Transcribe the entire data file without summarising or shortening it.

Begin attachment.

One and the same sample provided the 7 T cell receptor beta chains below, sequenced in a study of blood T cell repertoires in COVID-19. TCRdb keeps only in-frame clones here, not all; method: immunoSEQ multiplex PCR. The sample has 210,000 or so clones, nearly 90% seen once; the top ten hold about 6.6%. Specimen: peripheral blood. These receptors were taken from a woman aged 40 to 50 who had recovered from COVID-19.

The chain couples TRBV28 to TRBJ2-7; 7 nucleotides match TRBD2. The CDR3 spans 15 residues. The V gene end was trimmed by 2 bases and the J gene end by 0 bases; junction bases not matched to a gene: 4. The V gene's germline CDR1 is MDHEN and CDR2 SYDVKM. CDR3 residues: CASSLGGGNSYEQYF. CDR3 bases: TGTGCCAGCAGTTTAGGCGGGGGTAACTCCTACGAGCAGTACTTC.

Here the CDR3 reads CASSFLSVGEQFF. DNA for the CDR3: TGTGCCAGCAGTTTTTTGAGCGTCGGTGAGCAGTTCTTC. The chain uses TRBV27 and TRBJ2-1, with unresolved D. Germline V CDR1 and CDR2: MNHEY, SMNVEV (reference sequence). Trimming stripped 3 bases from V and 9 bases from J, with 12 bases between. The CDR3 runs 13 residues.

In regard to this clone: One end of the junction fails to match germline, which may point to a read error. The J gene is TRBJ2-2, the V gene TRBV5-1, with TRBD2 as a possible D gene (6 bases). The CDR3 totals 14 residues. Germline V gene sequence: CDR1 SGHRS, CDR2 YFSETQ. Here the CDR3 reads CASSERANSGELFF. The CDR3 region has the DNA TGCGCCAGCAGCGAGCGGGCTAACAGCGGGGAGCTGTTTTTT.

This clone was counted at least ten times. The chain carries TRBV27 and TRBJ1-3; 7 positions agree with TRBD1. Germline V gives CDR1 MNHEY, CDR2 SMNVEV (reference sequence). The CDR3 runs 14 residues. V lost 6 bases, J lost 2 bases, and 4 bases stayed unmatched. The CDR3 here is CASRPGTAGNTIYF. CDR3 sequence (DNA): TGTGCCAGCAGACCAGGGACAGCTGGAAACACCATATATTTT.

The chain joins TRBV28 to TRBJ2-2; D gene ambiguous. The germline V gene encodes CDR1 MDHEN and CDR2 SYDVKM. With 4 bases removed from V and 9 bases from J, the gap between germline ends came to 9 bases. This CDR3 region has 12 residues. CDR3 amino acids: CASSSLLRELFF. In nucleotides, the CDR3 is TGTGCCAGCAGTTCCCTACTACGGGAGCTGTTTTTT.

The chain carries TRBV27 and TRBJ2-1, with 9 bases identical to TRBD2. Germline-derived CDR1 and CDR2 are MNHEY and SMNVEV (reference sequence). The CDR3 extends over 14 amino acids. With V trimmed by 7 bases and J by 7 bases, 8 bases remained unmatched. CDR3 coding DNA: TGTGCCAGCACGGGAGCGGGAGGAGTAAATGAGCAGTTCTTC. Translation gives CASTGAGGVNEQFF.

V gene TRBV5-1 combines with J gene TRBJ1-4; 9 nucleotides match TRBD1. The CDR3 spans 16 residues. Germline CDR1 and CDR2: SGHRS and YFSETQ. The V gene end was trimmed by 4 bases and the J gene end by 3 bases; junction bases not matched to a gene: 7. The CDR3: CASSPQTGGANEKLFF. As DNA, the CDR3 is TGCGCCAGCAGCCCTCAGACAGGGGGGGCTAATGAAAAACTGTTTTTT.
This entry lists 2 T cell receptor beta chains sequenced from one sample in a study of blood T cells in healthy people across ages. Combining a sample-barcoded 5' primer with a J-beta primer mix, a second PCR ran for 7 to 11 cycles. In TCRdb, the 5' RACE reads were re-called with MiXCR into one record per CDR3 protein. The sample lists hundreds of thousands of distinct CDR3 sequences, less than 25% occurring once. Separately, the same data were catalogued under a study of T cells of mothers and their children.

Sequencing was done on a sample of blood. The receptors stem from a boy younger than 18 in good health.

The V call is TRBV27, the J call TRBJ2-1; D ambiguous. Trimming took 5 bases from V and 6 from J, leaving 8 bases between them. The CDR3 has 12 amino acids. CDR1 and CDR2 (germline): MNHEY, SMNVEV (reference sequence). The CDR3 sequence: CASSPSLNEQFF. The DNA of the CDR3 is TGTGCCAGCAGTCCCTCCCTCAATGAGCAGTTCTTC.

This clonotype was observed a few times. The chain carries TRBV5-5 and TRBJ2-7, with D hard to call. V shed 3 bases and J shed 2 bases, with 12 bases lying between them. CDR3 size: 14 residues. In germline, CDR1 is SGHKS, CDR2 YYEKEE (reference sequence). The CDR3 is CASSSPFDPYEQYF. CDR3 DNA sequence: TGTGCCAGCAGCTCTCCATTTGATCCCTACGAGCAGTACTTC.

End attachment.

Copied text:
One and the same sample provided the 7 T cell receptor beta chains below, sequenced in a study of blood T cell repertoires in COVID-19. TCRdb keeps only in-frame clones here, not all; method: immunoSEQ multiplex PCR. The sample has 210,000 or so clones, nearly 90% seen once; the top ten hold about 6.6%. Specimen: peripheral blood. These receptors were taken from a woman aged 40 to 50 who had recovered from COVID-19.

The chain couples TRBV28 to TRBJ2-7; 7 nucleotides match TRBD2. The CDR3 spans 15 residues. The V gene end was trimmed by 2 bases and the J gene end by 0 bases; junction bases not matched to a gene: 4. The V gene's germline CDR1 is MDHEN and CDR2 SYDVKM. CDR3 residues: CASSLGGGNSYEQYF. CDR3 bases: TGTGCCAGCAGTTTAGGCGGGGGTAACTCCTACGAGCAGTACTTC.

Here the CDR3 reads CASSFLSVGEQFF. DNA for the CDR3: TGTGCCAGCAGTTTTTTGAGCGTCGGTGAGCAGTTCTTC. The chain uses TRBV27 and TRBJ2-1, with unresolved D. Germline V CDR1 and CDR2: MNHEY, SMNVEV (reference sequence). Trimming stripped 3 bases from V and 9 bases from J, with 12 bases between. The CDR3 runs 13 residues.

In regard to this clone: One end of the junction fails to match germline, which may point to a read error. The J gene is TRBJ2-2, the V gene TRBV5-1, with TRBD2 as a possible D gene (6 bases). The CDR3 totals 14 residues. Germline V gene sequence: CDR1 SGHRS, CDR2 YFSETQ. Here the CDR3 reads CASSERANSGELFF. The CDR3 region has the DNA TGCGCCAGCAGCGAGCGGGCTAACAGCGGGGAGCTGTTTTTT.

This clone was counted at least ten times. The chain carries TRBV27 and TRBJ1-3; 7 positions agree with TRBD1. Germline V gives CDR1 MNHEY, CDR2 SMNVEV (reference sequence). The CDR3 runs 14 residues. V lost 6 bases, J lost 2 bases, and 4 bases stayed unmatched. The CDR3 here is CASRPGTAGNTIYF. CDR3 sequence (DNA): TGTGCCAGCAGACCAGGGACAGCTGGAAACACCATATATTTT.

The chain joins TRBV28 to TRBJ2-2; D gene ambiguous. The germline V gene encodes CDR1 MDHEN and CDR2 SYDVKM. With 4 bases removed from V and 9 bases from J, the gap between germline ends came to 9 bases. This CDR3 region has 12 residues. CDR3 amino acids: CASSSLLRELFF. In nucleotides, the CDR3 is TGTGCCAGCAGTTCCCTACTACGGGAGCTGTTTTTT.

The chain carries TRBV27 and TRBJ2-1, with 9 bases identical to TRBD2. Germline-derived CDR1 and CDR2 are MNHEY and SMNVEV (reference sequence). The CDR3 extends over 14 amino acids. With V trimmed by 7 bases and J by 7 bases, 8 bases remained unmatched. CDR3 coding DNA: TGTGCCAGCACGGGAGCGGGAGGAGTAAATGAGCAGTTCTTC. Translation gives CASTGAGGVNEQFF.

V gene TRBV5-1 combines with J gene TRBJ1-4; 9 nucleotides match TRBD1. The CDR3 spans 16 residues. Germline CDR1 and CDR2: SGHRS and YFSETQ. The V gene end was trimmed by 4 bases and the J gene end by 3 bases; junction bases not matched to a gene: 7. The CDR3: CASSPQTGGANEKLFF. As DNA, the CDR3 is TGCGCCAGCAGCCCTCAGACAGGGGGGGCTAATGAAAAACTGTTTTTT.
This entry lists 2 T cell receptor beta chains sequenced from one sample in a study of blood T cells in healthy people across ages. Combining a sample-barcoded 5' primer with a J-beta primer mix, a second PCR ran for 7 to 11 cycles. In TCRdb, the 5' RACE reads were re-called with MiXCR into one record per CDR3 protein. The sample lists hundreds of thousands of distinct CDR3 sequences, less than 25% occurring once. Separately, the same data were catalogued under a study of T cells of mothers and their children.

Sequencing was done on a sample of blood. The receptors stem from a boy younger than 18 in good health.

The V call is TRBV27, the J call TRBJ2-1; D ambiguous. Trimming took 5 bases from V and 6 from J, leaving 8 bases between them. The CDR3 has 12 amino acids. CDR1 and CDR2 (germline): MNHEY, SMNVEV (reference sequence). The CDR3 sequence: CASSPSLNEQFF. The DNA of the CDR3 is TGTGCCAGCAGTCCCTCCCTCAATGAGCAGTTCTTC.

This clonotype was observed a few times. The chain carries TRBV5-5 and TRBJ2-7, with D hard to call. V shed 3 bases and J shed 2 bases, with 12 bases lying between them. CDR3 size: 14 residues. In germline, CDR1 is SGHKS, CDR2 YYEKEE (reference sequence). The CDR3 is CASSSPFDPYEQYF. CDR3 DNA sequence: TGTGCCAGCAGCTCTCCATTTGATCCCTACGAGCAGTACTTC.